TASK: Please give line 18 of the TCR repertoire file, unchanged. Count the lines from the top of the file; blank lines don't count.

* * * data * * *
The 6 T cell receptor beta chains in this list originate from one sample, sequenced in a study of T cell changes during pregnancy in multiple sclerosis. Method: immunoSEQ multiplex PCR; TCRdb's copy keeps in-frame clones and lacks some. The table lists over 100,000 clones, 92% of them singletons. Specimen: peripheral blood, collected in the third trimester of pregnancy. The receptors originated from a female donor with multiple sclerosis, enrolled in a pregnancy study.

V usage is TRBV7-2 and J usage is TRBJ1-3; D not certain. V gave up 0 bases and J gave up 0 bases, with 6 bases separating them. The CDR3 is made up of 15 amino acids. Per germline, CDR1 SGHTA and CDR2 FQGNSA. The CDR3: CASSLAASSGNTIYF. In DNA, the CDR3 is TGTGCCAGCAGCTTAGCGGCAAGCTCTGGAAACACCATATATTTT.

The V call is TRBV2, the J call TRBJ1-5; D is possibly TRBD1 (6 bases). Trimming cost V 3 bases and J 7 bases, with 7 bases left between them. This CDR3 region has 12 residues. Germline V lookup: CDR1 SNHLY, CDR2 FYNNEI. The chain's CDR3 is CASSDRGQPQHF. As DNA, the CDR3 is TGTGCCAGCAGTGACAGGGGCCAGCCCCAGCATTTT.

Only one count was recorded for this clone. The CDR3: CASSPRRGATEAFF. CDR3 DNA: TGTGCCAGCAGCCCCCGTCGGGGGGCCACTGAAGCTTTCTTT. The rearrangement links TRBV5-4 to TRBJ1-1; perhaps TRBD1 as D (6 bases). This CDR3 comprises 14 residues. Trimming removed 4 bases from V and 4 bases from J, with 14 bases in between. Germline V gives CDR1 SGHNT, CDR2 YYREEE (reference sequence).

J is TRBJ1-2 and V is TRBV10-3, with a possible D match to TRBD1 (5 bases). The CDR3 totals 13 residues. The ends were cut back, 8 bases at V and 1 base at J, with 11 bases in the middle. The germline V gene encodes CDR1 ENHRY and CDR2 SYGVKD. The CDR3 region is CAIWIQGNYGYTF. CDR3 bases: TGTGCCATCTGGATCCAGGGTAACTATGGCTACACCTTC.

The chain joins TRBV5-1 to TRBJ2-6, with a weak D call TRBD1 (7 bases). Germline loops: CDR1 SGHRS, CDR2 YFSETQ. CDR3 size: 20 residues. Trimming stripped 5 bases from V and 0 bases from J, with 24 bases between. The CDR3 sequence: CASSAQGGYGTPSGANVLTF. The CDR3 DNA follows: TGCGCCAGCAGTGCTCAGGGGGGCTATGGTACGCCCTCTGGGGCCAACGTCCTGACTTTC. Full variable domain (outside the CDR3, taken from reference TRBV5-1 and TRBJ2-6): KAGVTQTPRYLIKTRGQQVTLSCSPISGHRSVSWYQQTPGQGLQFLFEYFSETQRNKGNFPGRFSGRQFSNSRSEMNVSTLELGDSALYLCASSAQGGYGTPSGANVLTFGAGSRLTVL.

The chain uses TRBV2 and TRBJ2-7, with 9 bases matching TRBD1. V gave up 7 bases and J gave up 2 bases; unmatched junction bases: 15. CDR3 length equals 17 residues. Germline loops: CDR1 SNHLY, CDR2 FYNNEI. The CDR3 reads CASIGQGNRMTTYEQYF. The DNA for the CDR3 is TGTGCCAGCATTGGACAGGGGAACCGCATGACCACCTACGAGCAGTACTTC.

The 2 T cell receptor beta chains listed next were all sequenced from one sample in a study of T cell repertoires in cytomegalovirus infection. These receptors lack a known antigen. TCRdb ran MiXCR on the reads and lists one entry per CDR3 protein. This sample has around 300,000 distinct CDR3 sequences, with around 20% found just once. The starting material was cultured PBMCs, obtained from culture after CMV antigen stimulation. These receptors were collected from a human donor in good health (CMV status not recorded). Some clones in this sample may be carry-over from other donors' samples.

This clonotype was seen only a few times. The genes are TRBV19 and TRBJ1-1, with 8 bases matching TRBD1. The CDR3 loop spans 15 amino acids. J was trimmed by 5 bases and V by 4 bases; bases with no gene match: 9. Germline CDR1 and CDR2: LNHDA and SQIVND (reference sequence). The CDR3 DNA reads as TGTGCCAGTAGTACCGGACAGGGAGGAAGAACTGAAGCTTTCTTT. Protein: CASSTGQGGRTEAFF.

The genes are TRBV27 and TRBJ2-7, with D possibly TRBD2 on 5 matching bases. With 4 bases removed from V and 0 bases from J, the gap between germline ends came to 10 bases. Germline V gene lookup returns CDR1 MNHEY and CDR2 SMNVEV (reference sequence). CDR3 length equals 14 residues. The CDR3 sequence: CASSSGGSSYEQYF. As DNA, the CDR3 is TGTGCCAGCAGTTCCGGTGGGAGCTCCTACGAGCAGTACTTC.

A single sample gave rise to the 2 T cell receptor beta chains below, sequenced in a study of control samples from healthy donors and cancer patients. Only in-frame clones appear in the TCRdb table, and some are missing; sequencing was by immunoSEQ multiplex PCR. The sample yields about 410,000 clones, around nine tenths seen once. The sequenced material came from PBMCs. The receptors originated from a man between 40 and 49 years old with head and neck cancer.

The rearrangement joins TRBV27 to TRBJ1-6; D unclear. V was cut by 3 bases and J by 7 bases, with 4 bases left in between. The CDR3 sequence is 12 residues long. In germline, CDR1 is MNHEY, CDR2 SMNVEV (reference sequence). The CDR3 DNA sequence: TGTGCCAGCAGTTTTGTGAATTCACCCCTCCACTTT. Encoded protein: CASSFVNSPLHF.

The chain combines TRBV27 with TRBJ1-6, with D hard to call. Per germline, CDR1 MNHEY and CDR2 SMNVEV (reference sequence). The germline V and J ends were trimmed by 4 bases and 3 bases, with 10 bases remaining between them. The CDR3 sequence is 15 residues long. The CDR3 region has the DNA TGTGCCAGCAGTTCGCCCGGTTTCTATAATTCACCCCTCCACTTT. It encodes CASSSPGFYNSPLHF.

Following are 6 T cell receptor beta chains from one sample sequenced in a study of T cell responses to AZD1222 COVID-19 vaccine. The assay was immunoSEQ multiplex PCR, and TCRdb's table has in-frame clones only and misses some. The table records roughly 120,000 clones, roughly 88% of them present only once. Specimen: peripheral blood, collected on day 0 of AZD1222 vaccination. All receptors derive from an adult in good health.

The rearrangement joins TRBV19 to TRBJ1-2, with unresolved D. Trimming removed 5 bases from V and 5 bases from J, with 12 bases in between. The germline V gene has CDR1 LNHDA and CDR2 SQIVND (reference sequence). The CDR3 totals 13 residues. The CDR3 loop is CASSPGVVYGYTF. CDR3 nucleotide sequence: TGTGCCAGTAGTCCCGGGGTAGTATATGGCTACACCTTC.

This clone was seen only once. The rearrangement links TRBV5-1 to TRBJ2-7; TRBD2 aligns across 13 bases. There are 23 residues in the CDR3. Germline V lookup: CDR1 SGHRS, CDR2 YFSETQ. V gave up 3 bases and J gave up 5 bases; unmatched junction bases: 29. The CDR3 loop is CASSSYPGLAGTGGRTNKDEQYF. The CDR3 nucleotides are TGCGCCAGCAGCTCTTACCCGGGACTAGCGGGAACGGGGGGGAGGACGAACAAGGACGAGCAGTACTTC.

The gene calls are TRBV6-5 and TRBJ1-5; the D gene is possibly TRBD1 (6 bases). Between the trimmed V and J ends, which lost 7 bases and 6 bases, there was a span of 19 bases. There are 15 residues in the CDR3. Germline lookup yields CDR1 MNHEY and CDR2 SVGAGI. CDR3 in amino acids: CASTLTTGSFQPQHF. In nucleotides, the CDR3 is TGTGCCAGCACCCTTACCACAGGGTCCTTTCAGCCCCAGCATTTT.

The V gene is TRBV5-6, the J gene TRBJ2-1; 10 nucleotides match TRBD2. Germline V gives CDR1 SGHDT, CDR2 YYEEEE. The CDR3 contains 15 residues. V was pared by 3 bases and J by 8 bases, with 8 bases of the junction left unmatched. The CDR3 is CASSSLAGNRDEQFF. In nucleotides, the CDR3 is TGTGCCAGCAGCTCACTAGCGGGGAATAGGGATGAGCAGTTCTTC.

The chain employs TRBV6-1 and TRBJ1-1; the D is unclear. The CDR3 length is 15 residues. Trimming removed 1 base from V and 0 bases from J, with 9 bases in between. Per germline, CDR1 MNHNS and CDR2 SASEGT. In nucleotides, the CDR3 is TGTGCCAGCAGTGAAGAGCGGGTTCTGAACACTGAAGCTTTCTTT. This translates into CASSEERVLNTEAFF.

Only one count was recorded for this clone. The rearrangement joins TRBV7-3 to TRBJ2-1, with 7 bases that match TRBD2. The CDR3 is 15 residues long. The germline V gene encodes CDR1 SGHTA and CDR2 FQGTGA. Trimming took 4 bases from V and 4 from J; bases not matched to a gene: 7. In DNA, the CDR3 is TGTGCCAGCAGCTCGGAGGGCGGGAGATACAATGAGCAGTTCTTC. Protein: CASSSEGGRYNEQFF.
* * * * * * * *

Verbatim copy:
The V gene is TRBV5-6, the J gene TRBJ2-1; 10 nucleotides match TRBD2. Germline V gives CDR1 SGHDT, CDR2 YYEEEE. The CDR3 contains 15 residues. V was pared by 3 bases and J by 8 bases, with 8 bases of the junction left unmatched. The CDR3 is CASSSLAGNRDEQFF. In nucleotides, the CDR3 is TGTGCCAGCAGCTCACTAGCGGGGAATAGGGATGAGCAGTTCTTC.